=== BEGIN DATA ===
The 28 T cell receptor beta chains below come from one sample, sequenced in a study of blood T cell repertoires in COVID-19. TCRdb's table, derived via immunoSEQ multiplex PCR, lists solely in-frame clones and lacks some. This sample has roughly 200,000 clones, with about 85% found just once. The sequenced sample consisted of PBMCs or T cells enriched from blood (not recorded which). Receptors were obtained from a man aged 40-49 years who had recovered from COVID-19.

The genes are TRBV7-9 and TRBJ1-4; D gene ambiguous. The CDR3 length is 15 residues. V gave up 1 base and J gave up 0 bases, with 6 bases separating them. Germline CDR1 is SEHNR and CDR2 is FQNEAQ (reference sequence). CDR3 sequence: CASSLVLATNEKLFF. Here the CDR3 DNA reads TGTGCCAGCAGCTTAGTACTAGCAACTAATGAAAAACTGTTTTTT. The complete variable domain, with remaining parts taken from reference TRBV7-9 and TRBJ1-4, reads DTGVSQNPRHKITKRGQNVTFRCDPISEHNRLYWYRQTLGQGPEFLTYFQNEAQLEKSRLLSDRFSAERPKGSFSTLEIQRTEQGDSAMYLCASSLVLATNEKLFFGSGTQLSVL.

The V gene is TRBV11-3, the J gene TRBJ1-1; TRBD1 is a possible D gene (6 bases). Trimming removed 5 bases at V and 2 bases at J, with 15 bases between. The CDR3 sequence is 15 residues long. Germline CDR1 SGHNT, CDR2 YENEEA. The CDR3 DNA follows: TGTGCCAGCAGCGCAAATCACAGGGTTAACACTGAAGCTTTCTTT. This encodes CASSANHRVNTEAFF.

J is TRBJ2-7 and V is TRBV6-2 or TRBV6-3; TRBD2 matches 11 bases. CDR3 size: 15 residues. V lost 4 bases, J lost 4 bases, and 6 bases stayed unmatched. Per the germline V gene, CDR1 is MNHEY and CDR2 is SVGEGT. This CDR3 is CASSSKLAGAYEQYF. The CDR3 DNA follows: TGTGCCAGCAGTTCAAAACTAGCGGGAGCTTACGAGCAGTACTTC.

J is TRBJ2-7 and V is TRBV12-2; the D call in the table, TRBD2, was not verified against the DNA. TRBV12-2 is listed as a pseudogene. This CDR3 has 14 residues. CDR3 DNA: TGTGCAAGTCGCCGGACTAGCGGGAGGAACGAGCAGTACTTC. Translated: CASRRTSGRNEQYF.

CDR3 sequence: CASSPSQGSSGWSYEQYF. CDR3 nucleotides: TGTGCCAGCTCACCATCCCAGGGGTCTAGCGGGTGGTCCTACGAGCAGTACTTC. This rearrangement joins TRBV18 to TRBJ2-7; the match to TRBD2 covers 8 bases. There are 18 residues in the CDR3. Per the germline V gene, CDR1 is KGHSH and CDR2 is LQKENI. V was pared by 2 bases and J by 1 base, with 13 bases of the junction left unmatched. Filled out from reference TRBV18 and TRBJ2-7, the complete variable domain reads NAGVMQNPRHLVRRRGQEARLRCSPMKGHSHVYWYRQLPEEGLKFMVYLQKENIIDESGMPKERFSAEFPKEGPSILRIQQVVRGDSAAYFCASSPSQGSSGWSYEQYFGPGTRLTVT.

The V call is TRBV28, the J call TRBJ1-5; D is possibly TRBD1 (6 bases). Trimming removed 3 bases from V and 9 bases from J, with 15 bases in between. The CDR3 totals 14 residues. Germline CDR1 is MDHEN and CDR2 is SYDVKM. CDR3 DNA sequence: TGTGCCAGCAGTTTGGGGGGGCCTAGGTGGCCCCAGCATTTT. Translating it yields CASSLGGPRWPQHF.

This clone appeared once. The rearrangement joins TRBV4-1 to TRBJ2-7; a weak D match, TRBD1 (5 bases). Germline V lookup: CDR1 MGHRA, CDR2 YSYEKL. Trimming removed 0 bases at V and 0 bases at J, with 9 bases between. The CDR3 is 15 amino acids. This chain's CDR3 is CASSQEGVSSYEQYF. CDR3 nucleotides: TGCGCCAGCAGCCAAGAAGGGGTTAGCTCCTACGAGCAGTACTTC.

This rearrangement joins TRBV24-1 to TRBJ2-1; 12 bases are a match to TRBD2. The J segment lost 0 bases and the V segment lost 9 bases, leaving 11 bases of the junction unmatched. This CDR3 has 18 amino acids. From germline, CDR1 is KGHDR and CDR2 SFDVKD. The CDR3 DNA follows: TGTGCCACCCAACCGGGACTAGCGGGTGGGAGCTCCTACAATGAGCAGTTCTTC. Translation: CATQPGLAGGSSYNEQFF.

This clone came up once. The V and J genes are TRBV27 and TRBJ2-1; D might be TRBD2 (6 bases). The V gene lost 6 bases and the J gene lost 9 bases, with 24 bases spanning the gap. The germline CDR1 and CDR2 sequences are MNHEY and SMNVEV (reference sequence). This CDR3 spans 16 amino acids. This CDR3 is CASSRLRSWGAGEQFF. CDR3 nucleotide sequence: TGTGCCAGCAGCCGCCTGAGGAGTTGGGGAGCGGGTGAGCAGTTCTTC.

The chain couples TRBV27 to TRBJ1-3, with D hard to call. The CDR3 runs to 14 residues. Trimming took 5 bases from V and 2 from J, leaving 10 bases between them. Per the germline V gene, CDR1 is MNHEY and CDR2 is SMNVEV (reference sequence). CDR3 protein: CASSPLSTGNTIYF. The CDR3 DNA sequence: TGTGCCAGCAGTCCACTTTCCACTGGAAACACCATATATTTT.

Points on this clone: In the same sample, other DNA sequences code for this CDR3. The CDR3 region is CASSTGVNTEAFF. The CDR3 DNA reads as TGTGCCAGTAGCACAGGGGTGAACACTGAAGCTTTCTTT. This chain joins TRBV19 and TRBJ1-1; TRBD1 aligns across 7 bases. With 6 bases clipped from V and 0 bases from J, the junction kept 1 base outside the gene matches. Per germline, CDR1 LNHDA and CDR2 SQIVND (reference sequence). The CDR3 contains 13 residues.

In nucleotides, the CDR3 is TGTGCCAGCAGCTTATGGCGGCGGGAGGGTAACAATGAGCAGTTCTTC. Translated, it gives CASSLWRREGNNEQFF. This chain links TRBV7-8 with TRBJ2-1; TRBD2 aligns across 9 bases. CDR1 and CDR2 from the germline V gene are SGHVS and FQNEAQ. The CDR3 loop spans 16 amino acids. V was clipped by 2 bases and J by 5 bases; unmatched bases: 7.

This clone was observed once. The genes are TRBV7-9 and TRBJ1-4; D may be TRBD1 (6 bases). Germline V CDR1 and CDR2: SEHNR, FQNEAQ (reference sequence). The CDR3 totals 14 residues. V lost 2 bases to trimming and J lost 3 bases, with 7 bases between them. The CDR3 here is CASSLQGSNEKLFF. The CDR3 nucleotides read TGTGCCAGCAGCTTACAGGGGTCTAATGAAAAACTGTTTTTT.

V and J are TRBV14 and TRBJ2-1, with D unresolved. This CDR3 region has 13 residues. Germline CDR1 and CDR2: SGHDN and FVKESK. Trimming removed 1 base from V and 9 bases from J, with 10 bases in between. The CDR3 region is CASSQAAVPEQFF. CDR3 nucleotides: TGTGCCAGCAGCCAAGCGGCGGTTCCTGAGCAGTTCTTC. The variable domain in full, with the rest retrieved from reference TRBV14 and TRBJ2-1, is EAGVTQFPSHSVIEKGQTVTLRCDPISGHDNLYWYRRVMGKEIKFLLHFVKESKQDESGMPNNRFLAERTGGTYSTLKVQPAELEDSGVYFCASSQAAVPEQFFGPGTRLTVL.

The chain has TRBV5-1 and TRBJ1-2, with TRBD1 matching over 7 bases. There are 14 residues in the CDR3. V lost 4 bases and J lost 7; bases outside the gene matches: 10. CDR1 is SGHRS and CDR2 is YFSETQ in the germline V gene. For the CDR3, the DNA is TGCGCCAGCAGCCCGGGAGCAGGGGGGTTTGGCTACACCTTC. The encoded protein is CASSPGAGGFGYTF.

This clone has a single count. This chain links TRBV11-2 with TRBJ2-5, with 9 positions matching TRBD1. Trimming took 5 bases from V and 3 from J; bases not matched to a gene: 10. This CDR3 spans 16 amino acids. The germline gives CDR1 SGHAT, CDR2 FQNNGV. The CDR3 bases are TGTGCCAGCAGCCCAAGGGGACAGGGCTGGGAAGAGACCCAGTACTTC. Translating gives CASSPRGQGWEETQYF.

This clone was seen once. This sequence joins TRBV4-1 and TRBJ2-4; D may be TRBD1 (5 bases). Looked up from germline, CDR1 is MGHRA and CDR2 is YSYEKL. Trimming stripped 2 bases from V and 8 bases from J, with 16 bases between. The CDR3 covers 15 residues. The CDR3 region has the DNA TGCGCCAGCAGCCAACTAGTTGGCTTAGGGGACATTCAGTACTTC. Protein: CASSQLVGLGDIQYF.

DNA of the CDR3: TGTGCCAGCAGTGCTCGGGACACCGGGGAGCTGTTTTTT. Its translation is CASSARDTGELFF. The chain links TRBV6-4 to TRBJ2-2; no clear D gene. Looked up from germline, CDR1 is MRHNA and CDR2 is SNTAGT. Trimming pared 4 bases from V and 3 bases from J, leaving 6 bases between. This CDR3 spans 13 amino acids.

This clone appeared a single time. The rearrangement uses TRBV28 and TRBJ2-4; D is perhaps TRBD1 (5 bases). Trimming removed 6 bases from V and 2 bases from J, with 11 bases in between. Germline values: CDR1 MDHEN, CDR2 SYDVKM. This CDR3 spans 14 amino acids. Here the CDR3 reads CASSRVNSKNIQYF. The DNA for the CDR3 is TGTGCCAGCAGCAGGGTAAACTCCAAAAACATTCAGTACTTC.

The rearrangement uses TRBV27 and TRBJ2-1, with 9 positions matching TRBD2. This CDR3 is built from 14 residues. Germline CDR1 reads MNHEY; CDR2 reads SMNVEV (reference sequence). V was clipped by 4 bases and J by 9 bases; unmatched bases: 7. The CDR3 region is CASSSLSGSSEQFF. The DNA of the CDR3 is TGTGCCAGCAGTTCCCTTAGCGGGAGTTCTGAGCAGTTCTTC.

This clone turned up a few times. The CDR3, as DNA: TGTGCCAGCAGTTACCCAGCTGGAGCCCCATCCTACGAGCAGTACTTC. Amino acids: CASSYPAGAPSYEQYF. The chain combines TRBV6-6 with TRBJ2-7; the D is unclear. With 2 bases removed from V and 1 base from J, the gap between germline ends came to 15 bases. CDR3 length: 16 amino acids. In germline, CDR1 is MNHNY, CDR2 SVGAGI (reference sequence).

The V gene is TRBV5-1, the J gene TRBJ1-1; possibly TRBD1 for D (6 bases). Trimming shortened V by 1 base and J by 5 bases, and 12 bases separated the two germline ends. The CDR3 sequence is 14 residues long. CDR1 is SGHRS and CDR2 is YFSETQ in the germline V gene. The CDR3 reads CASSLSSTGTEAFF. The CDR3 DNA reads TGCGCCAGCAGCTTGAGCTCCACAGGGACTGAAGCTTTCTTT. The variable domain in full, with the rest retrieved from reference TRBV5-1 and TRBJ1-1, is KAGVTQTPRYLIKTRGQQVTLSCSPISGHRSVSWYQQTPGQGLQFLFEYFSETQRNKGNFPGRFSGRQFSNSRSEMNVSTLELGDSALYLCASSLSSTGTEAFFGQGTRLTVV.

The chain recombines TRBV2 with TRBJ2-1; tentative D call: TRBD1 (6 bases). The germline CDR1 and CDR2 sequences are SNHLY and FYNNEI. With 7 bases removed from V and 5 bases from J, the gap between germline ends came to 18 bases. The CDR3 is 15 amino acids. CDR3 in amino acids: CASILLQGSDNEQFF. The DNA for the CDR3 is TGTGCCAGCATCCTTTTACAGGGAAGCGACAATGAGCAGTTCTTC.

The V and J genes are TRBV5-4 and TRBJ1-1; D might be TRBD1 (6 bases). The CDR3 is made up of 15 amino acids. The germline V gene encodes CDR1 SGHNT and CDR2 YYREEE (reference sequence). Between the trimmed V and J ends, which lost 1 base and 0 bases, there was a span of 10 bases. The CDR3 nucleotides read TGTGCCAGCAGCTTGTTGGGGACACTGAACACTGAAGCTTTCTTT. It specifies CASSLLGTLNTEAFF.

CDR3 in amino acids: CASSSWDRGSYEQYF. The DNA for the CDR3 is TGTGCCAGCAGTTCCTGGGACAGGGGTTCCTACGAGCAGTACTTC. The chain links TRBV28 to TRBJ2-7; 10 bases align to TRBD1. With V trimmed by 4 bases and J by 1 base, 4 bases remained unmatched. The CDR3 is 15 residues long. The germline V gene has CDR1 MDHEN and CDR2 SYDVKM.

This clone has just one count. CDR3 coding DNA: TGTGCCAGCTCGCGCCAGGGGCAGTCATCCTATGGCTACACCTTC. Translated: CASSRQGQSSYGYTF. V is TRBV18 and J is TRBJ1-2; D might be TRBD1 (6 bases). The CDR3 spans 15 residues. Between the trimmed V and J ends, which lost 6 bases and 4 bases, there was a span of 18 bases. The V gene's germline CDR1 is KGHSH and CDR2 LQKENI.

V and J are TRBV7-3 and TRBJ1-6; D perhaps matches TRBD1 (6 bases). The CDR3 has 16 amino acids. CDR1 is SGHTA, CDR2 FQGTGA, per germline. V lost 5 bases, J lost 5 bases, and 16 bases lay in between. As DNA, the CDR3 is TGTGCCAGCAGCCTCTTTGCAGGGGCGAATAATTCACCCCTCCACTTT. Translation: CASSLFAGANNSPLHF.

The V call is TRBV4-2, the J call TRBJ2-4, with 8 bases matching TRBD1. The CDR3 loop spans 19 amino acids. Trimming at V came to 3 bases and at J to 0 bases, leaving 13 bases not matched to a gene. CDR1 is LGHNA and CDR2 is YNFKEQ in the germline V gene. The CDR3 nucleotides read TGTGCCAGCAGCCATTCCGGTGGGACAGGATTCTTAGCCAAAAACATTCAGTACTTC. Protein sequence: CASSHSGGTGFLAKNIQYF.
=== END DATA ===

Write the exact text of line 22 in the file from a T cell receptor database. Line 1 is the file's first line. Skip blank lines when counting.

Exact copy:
This clone turned up a few times. The CDR3, as DNA: TGTGCCAGCAGTTACCCAGCTGGAGCCCCATCCTACGAGCAGTACTTC. Amino acids: CASSYPAGAPSYEQYF. The chain combines TRBV6-6 with TRBJ2-7; the D is unclear. With 2 bases removed from V and 1 base from J, the gap between germline ends came to 15 bases. CDR3 length: 16 amino acids. In germline, CDR1 is MNHNY, CDR2 SVGAGI (reference sequence).